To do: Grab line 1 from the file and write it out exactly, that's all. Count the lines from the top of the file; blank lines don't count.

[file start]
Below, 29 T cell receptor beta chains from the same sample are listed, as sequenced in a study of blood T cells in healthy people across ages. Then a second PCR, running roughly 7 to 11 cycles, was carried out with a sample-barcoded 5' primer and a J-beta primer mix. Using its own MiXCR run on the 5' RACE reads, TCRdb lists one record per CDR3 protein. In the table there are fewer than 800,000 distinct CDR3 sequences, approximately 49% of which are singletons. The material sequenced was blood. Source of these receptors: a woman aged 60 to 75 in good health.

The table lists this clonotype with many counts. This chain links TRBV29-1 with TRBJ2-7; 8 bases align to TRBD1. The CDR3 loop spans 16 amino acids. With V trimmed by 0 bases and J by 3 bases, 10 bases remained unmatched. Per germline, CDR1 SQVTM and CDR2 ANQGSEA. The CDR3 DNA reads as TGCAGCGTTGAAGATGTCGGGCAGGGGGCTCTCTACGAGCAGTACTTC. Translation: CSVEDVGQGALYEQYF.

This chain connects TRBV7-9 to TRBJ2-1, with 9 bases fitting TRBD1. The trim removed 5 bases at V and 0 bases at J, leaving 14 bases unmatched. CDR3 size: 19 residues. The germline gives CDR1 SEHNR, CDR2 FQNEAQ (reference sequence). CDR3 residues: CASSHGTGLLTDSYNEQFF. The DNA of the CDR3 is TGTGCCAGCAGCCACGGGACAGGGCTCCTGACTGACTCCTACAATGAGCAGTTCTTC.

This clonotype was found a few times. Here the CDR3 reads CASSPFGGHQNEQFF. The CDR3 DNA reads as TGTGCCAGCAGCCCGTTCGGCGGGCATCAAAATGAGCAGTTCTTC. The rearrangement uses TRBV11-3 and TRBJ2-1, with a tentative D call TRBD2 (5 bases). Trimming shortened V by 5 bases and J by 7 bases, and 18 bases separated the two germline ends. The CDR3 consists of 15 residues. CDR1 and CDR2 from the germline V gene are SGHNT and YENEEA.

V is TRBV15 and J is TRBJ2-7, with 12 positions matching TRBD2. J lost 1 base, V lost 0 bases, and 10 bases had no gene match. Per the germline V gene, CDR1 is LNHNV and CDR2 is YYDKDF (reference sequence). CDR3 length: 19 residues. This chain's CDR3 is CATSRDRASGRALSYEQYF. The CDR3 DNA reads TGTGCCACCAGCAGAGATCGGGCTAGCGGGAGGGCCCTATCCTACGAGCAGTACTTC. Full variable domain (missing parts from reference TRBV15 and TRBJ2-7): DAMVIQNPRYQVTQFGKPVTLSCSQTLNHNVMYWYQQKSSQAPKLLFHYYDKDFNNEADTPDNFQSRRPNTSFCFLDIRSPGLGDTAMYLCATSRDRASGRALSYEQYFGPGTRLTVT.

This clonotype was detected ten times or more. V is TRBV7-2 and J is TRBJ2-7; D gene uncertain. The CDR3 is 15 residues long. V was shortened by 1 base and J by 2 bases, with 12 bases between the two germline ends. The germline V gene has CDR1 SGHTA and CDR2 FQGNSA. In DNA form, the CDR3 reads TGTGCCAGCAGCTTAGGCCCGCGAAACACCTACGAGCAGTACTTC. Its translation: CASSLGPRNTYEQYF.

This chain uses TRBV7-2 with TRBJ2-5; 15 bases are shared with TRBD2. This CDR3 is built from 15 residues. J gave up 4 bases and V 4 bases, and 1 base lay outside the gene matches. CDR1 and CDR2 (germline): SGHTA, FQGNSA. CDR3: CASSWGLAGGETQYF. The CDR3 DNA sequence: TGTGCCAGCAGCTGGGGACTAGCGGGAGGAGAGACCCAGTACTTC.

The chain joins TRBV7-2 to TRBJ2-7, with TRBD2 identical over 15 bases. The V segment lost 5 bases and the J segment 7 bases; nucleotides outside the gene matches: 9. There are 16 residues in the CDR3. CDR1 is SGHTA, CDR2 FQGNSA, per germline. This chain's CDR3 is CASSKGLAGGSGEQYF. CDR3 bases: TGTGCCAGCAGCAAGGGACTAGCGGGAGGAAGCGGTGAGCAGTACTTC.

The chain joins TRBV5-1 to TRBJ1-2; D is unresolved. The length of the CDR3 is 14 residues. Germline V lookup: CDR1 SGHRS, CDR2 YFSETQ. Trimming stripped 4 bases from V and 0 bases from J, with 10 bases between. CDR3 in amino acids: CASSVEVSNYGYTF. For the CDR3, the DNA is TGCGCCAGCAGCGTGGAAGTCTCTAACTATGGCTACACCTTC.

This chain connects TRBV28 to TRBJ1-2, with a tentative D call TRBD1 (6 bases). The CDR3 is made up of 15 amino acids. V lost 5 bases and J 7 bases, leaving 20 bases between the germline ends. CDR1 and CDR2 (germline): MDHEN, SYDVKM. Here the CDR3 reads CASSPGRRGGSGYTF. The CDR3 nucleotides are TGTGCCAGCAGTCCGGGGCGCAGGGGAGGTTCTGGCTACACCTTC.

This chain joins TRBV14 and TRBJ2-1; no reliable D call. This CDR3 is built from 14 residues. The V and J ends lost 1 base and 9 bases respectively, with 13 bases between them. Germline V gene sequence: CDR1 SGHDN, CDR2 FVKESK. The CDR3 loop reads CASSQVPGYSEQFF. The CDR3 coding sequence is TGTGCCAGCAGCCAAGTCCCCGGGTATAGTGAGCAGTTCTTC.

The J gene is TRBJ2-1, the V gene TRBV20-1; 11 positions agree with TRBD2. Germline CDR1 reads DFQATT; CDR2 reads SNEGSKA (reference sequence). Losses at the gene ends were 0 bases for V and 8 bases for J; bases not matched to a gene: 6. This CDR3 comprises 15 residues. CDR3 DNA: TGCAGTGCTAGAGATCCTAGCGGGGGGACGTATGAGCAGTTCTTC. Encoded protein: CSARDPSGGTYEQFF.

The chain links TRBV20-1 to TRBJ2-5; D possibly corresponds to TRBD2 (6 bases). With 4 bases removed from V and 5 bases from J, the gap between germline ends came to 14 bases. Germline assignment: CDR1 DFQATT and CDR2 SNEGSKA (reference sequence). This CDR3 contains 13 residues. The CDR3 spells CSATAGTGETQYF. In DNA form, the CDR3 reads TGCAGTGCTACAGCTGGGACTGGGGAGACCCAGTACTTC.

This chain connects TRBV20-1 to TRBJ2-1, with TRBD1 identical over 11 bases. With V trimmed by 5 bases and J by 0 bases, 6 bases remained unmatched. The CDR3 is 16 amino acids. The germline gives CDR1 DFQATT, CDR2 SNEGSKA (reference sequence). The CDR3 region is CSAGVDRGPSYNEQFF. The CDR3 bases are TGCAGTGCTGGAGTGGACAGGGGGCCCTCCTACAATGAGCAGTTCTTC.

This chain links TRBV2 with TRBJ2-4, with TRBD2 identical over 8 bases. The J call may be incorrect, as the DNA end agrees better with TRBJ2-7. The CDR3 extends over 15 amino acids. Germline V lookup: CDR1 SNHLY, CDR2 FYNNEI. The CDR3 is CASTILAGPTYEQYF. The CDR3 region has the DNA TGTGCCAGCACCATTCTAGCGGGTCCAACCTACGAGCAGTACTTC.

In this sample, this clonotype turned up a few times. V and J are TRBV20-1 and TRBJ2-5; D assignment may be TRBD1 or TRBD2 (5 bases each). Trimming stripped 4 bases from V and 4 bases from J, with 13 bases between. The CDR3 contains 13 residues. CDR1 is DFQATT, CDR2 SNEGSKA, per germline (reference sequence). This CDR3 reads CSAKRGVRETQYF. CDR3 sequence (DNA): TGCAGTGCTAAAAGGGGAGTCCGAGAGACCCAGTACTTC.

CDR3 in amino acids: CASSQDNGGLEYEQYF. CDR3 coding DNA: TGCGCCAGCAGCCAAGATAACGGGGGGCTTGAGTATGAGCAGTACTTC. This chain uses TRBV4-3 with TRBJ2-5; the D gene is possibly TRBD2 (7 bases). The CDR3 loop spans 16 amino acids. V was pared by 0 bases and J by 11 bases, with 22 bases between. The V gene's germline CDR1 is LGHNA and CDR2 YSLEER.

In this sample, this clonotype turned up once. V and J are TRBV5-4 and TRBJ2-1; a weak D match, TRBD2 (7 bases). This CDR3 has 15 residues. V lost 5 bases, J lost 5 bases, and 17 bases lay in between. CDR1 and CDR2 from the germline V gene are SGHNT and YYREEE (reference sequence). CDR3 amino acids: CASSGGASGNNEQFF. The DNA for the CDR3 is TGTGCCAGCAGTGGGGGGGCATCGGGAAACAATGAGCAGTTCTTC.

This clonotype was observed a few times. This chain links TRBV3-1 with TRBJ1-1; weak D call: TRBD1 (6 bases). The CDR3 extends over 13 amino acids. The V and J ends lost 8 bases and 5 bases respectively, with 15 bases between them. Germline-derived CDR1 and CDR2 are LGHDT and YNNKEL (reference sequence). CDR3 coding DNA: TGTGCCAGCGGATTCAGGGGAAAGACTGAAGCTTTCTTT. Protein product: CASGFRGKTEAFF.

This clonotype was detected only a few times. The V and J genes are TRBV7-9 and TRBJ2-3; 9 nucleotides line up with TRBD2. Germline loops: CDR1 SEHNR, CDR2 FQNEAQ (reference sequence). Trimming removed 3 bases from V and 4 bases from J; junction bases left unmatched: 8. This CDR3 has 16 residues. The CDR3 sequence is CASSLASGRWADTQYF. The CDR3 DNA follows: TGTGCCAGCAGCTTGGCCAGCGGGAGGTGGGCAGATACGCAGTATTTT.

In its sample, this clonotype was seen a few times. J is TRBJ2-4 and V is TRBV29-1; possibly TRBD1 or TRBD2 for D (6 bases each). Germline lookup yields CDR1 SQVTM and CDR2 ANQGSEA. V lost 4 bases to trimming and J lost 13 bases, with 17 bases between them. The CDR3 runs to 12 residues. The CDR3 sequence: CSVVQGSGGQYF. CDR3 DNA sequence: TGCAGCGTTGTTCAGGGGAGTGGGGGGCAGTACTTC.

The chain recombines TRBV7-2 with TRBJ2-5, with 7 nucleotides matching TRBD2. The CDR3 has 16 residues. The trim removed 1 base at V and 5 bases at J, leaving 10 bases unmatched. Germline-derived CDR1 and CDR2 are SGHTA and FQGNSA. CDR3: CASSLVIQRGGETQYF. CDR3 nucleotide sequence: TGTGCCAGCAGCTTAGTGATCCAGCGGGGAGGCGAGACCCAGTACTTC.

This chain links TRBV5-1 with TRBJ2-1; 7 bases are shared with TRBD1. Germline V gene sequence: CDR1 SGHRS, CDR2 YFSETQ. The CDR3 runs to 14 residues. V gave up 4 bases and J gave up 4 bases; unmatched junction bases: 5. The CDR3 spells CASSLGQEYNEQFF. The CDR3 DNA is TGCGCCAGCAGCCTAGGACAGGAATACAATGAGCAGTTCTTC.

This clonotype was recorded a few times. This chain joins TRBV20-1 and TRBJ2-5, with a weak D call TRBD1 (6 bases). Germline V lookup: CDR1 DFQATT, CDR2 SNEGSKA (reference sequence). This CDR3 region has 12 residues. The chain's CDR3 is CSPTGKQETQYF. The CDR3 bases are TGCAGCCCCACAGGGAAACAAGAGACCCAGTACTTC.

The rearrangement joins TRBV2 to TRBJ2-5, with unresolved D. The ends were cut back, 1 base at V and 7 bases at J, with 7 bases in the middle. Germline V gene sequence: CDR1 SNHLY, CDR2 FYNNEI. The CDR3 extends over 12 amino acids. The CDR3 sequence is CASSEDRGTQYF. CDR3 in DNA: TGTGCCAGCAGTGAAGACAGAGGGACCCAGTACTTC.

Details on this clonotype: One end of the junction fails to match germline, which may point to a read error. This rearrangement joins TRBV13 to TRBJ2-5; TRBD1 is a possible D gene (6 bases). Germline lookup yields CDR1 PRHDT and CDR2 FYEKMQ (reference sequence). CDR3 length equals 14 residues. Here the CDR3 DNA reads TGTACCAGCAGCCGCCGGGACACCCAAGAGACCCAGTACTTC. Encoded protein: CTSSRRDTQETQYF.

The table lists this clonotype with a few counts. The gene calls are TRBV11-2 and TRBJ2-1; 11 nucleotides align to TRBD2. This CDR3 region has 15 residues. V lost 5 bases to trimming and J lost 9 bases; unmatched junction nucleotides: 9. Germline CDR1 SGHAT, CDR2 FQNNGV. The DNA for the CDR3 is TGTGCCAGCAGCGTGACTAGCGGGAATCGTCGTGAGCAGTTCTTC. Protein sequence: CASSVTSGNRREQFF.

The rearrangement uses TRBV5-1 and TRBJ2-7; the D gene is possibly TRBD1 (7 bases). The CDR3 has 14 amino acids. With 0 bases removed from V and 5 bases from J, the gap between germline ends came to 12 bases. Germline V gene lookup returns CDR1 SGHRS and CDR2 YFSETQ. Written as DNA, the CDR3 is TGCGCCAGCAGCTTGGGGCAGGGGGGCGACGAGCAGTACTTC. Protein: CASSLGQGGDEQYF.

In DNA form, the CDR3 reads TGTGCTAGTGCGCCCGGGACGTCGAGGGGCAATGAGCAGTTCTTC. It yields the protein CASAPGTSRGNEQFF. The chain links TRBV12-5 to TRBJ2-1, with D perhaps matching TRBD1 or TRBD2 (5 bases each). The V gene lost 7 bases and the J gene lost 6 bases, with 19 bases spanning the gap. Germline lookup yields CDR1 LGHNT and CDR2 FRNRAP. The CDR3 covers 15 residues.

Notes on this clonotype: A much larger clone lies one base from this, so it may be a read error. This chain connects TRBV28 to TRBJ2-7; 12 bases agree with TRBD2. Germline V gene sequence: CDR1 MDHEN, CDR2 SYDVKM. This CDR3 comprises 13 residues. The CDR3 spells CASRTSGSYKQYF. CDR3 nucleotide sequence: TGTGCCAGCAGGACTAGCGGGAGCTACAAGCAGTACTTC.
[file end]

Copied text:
Below, 29 T cell receptor beta chains from the same sample are listed, as sequenced in a study of blood T cells in healthy people across ages. Then a second PCR, running roughly 7 to 11 cycles, was carried out with a sample-barcoded 5' primer and a J-beta primer mix. Using its own MiXCR run on the 5' RACE reads, TCRdb lists one record per CDR3 protein. In the table there are fewer than 800,000 distinct CDR3 sequences, approximately 49% of which are singletons. The material sequenced was blood. Source of these receptors: a woman aged 60 to 75 in good health.